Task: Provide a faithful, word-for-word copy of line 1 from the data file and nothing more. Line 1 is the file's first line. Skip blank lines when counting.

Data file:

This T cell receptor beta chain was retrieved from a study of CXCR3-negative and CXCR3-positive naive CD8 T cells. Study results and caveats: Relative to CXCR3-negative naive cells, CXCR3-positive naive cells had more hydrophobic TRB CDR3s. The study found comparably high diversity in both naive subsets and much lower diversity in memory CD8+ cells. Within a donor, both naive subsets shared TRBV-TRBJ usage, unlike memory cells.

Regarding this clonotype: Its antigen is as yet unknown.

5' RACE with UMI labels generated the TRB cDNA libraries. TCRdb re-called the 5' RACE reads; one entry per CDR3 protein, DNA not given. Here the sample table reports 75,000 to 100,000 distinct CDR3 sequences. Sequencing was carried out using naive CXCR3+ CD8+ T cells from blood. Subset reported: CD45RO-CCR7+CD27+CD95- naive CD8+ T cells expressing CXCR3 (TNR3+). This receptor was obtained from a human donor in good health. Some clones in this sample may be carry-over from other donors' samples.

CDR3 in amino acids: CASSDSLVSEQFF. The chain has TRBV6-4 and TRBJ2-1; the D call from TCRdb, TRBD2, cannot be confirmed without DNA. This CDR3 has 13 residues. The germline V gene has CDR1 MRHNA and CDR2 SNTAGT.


This T cell receptor beta chain was retrieved from a study of CXCR3-negative and CXCR3-positive naive CD8 T cells. Study results and caveats: Relative to CXCR3-negative naive cells, CXCR3-positive naive cells had more hydrophobic TRB CDR3s. The study found comparably high diversity in both naive subsets and much lower diversity in memory CD8+ cells. Within a donor, both naive subsets shared TRBV-TRBJ usage, unlike memory cells.